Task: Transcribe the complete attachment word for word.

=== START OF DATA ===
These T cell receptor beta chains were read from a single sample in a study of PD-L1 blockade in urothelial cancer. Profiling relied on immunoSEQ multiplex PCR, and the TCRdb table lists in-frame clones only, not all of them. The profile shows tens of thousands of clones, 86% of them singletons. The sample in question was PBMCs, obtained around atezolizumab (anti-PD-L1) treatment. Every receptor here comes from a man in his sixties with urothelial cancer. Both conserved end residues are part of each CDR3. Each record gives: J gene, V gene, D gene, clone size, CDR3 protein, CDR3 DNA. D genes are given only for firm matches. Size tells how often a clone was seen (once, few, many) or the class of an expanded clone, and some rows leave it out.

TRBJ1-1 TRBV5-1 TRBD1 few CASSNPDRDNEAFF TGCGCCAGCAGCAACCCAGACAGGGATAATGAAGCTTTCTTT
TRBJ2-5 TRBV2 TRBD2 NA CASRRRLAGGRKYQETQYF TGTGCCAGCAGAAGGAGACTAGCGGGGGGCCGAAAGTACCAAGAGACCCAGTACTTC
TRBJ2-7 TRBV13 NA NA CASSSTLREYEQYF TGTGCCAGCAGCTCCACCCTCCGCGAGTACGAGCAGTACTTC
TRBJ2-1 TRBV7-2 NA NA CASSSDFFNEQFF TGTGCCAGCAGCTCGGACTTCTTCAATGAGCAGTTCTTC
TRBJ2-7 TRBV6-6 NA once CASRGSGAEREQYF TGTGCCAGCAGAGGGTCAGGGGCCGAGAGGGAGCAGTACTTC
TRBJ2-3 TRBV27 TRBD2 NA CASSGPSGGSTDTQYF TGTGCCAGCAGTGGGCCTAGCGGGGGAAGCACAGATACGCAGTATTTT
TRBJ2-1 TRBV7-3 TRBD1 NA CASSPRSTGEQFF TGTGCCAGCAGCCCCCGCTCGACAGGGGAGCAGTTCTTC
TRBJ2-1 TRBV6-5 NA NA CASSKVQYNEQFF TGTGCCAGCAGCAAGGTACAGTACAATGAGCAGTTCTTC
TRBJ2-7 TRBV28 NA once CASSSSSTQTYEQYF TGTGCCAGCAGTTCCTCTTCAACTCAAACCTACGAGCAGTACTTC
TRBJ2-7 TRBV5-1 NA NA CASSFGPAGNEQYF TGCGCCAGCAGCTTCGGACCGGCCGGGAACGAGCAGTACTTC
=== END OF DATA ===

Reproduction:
These T cell receptor beta chains were read from a single sample in a study of PD-L1 blockade in urothelial cancer. Profiling relied on immunoSEQ multiplex PCR, and the TCRdb table lists in-frame clones only, not all of them. The profile shows tens of thousands of clones, 86% of them singletons. The sample in question was PBMCs, obtained around atezolizumab (anti-PD-L1) treatment. Every receptor here comes from a man in his sixties with urothelial cancer. Both conserved end residues are part of each CDR3. Each record gives: J gene, V gene, D gene, clone size, CDR3 protein, CDR3 DNA. D genes are given only for firm matches. Size tells how often a clone was seen (once, few, many) or the class of an expanded clone, and some rows leave it out.

TRBJ1-1 TRBV5-1 TRBD1 few CASSNPDRDNEAFF TGCGCCAGCAGCAACCCAGACAGGGATAATGAAGCTTTCTTT
TRBJ2-5 TRBV2 TRBD2 NA CASRRRLAGGRKYQETQYF TGTGCCAGCAGAAGGAGACTAGCGGGGGGCCGAAAGTACCAAGAGACCCAGTACTTC
TRBJ2-7 TRBV13 NA NA CASSSTLREYEQYF TGTGCCAGCAGCTCCACCCTCCGCGAGTACGAGCAGTACTTC
TRBJ2-1 TRBV7-2 NA NA CASSSDFFNEQFF TGTGCCAGCAGCTCGGACTTCTTCAATGAGCAGTTCTTC
TRBJ2-7 TRBV6-6 NA once CASRGSGAEREQYF TGTGCCAGCAGAGGGTCAGGGGCCGAGAGGGAGCAGTACTTC
TRBJ2-3 TRBV27 TRBD2 NA CASSGPSGGSTDTQYF TGTGCCAGCAGTGGGCCTAGCGGGGGAAGCACAGATACGCAGTATTTT
TRBJ2-1 TRBV7-3 TRBD1 NA CASSPRSTGEQFF TGTGCCAGCAGCCCCCGCTCGACAGGGGAGCAGTTCTTC
TRBJ2-1 TRBV6-5 NA NA CASSKVQYNEQFF TGTGCCAGCAGCAAGGTACAGTACAATGAGCAGTTCTTC
TRBJ2-7 TRBV28 NA once CASSSSSTQTYEQYF TGTGCCAGCAGTTCCTCTTCAACTCAAACCTACGAGCAGTACTTC
TRBJ2-7 TRBV5-1 NA NA CASSFGPAGNEQYF TGCGCCAGCAGCTTCGGACCGGCCGGGAACGAGCAGTACTTC